What we need is sofware that can build Atom feeds and parsers so the masses can use it.
RSS 2.0 is flexible and extensible, yes, but only from a producer point of view.
For users, readers, aggregators et al, it's plain and simply too flexible - practically everything is optional, and the definitions are not rigid enough, you never know what's in a title or decription (HTML or plain text, a summary or a full post, etc.).
These are not issues that can be fixed with extensions, and the core is frozen.
I just started using a news aggregator this past week. I'm using Bloglines.com, a web-based aggregator that supports both RSS and Atom (though I think the Atom support is still in beta).
Why would anyone use anything other than a web-based client for gaining access to web-based content?
The problem here is in the clients and clients that support both formats make it a non-issue for users.
I'm a user.
I don't give a rat's ass whether the blogs I read have RSS or Atom feeds. What matters is what my aggregator supports.
So, it seems to me that all new clients ought to be supporting both.
Of course, Atom support is a moving target, and that's why a web-based aggregator makes so much sense, because there is no client-side installation.
In short, I just don't get why people have gotten their panties in a wad over this.
OK guys, which is it: is RSS 2.0 extensible to do the things that Atom has stated are goals, or not?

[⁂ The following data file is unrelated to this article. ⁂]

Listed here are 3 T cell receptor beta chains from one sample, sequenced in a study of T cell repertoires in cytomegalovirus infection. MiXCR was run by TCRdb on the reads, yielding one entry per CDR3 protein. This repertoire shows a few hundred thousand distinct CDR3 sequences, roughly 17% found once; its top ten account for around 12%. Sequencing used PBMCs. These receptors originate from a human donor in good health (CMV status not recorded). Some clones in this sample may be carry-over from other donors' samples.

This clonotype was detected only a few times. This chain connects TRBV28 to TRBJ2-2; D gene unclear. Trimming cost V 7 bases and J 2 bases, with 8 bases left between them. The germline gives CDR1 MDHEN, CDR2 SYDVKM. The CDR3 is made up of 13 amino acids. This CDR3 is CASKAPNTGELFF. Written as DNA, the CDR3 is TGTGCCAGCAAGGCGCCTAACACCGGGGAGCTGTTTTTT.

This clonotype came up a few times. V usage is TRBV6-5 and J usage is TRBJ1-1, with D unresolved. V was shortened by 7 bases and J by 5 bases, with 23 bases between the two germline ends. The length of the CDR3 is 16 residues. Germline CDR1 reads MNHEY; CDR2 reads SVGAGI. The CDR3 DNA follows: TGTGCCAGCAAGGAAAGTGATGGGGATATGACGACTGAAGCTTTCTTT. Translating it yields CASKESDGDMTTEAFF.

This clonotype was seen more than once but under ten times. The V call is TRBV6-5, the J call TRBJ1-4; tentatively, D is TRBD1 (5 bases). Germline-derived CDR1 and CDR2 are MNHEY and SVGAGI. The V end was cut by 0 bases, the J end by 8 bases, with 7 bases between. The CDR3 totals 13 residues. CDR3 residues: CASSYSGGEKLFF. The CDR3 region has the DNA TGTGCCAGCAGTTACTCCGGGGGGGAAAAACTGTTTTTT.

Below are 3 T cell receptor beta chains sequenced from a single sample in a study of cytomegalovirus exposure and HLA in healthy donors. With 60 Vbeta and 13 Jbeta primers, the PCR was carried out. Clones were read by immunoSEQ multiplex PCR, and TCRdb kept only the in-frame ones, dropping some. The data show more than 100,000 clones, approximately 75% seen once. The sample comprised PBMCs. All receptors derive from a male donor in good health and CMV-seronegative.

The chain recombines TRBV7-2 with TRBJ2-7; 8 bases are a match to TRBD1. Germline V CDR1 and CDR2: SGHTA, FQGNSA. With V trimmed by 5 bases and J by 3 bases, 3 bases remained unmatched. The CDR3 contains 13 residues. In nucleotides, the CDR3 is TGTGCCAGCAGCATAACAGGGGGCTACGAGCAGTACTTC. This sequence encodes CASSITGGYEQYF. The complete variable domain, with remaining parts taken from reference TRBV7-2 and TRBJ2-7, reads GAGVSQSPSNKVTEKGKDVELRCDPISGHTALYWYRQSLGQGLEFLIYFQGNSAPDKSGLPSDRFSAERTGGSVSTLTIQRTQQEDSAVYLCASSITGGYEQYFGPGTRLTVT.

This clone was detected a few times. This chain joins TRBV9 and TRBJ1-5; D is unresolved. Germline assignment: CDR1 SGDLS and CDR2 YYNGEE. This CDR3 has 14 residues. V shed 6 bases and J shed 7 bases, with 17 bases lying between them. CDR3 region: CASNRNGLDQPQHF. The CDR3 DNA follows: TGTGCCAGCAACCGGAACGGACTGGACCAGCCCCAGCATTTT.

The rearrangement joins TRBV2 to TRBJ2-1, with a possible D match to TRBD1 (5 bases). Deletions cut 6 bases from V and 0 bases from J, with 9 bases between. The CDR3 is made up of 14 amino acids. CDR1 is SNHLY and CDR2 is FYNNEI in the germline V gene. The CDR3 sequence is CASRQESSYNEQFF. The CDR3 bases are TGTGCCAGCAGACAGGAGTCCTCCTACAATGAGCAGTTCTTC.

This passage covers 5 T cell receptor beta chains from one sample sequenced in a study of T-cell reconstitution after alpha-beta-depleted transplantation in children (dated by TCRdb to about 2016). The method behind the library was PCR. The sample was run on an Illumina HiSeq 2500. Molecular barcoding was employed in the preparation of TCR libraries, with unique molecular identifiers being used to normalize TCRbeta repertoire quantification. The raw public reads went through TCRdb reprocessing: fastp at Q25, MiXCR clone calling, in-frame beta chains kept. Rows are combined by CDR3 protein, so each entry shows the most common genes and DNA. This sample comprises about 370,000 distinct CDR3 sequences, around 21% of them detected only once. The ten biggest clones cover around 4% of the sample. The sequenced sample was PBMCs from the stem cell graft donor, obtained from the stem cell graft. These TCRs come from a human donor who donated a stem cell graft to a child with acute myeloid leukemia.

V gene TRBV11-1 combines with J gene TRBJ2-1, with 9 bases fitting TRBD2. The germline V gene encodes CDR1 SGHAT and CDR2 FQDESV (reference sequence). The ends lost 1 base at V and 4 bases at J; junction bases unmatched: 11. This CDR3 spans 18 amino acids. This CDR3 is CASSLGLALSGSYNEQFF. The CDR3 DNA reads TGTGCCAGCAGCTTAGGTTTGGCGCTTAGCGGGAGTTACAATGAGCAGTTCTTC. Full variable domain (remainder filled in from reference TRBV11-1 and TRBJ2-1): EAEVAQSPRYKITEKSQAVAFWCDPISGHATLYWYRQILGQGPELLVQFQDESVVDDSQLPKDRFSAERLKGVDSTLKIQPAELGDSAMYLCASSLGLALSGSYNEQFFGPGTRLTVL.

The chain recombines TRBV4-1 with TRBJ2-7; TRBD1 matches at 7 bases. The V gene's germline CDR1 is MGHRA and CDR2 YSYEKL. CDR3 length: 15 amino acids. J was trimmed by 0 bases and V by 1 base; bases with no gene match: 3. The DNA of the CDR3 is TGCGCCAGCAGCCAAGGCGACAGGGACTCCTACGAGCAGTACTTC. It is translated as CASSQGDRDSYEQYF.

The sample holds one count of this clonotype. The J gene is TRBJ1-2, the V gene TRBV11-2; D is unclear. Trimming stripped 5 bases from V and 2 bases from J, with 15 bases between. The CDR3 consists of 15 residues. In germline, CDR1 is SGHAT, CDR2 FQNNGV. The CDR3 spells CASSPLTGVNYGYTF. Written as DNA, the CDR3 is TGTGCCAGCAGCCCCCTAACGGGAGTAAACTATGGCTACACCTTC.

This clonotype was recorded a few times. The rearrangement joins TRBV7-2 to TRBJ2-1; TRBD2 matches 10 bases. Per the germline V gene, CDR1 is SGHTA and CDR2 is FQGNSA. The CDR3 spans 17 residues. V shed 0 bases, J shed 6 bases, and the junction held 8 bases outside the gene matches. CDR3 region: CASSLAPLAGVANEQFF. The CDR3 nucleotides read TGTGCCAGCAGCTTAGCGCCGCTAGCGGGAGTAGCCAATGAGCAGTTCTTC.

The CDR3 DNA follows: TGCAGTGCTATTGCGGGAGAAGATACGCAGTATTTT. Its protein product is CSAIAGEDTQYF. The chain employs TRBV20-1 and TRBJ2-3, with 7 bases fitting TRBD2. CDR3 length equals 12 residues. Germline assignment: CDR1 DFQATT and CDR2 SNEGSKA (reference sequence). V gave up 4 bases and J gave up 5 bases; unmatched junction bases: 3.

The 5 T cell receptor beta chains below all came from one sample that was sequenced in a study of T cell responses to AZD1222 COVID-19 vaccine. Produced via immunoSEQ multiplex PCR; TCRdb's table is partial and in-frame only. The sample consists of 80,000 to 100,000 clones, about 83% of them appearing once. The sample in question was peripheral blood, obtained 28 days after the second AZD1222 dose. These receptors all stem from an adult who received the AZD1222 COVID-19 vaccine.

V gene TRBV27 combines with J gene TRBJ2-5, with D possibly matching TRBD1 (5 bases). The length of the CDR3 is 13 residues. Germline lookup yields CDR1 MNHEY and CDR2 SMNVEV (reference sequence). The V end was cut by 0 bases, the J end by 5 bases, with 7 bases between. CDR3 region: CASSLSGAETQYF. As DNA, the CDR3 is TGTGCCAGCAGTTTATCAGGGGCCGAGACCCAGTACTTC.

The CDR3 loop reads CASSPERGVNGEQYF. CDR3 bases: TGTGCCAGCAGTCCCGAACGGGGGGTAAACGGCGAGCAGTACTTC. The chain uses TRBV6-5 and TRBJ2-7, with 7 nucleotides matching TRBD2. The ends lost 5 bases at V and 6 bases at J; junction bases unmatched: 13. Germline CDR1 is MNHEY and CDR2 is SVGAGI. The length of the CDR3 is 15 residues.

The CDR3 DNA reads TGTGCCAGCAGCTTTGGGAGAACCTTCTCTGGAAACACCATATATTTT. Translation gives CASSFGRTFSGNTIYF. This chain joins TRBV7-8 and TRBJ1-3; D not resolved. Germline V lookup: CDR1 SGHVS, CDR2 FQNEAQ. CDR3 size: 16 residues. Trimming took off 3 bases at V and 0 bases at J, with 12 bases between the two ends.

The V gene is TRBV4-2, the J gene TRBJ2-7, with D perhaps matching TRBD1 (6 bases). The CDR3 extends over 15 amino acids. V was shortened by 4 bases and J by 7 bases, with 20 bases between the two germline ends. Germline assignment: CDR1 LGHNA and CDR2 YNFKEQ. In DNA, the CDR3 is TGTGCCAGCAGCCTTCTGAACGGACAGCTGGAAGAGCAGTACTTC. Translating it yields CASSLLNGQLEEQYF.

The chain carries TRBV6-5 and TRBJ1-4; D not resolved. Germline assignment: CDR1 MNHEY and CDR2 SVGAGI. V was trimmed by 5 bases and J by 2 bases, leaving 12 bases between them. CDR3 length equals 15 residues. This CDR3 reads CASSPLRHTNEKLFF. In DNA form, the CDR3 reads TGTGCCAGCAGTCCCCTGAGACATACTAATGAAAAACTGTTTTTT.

"I can definitely see both formats living together if it becomes beneficial for business feeds to take one side and bloggers to take another."
Businesses like MS, CNN, Yahoo, mailman listservs, etc. have taken one side, almost exclusively. That's great to see both formats living together in happily-ever-after land. What I see is the cost of wasted development effort, maintaining two formats that do the same thing, functionally.
Mark Pilgrim writes, "The truth is it's only extensible if you're willing to play by his rules, which keep changing." Also, "Content producers want more freedom than RSS provides, so they've chosen a truly open format."
These are both factually false statements, to a very large extent: The truth is that ATOM is only extensible if you're willing to play by Sam Ruby's and Mark Pilgrim's rules and a loose-knit band, and the rules don't change much. Also, I believe it is a personal issue that MARK wants more "freedom" than Dave Winer provides. Mark would like to believe he represents ALL content providers, but such is factually incorrect by a long shot.
This last point, however, is not entirely unreasonable, imv. The RSS specification PROCESS could be improved, vastly imo. The Atom specification process was EQUALLY POOR in different ways, but it would require more discussion than I have time for to demonstrate why. (Which I've done before anyway.)
Anybody that believes the Atom process is truly open is factually mistaken, as it is not even close. It gives that APPEARANCE, of course. (Those who believe Atom is open, in error, must be somewhat Deanic, and perhaps still suffering from the Dean cam-pain-train of recent past...;-)
Btw, I believe the flaws in the Atom process demonstrates why it delivered very little in the way of innovation for either developers, but ESPECIALLY for the users. That'd be somewhat of a matter of opinion, of course. The innovation is largely "promised" as coming right round the next corner, but I've been fed that line one time too many, so am HIGHLY skeptical.
"and RSS isn't going to change" -- Dave Winer
There you have it folks, the crux of the problem.
Factual discrepancy: Atom is no more "blog" centric than RSS is; if anything, RSS is more blog centric of the two.
RSS is TOO simple.
- It should be in the CORE of RSS to allow for multiple contibutors to an Item.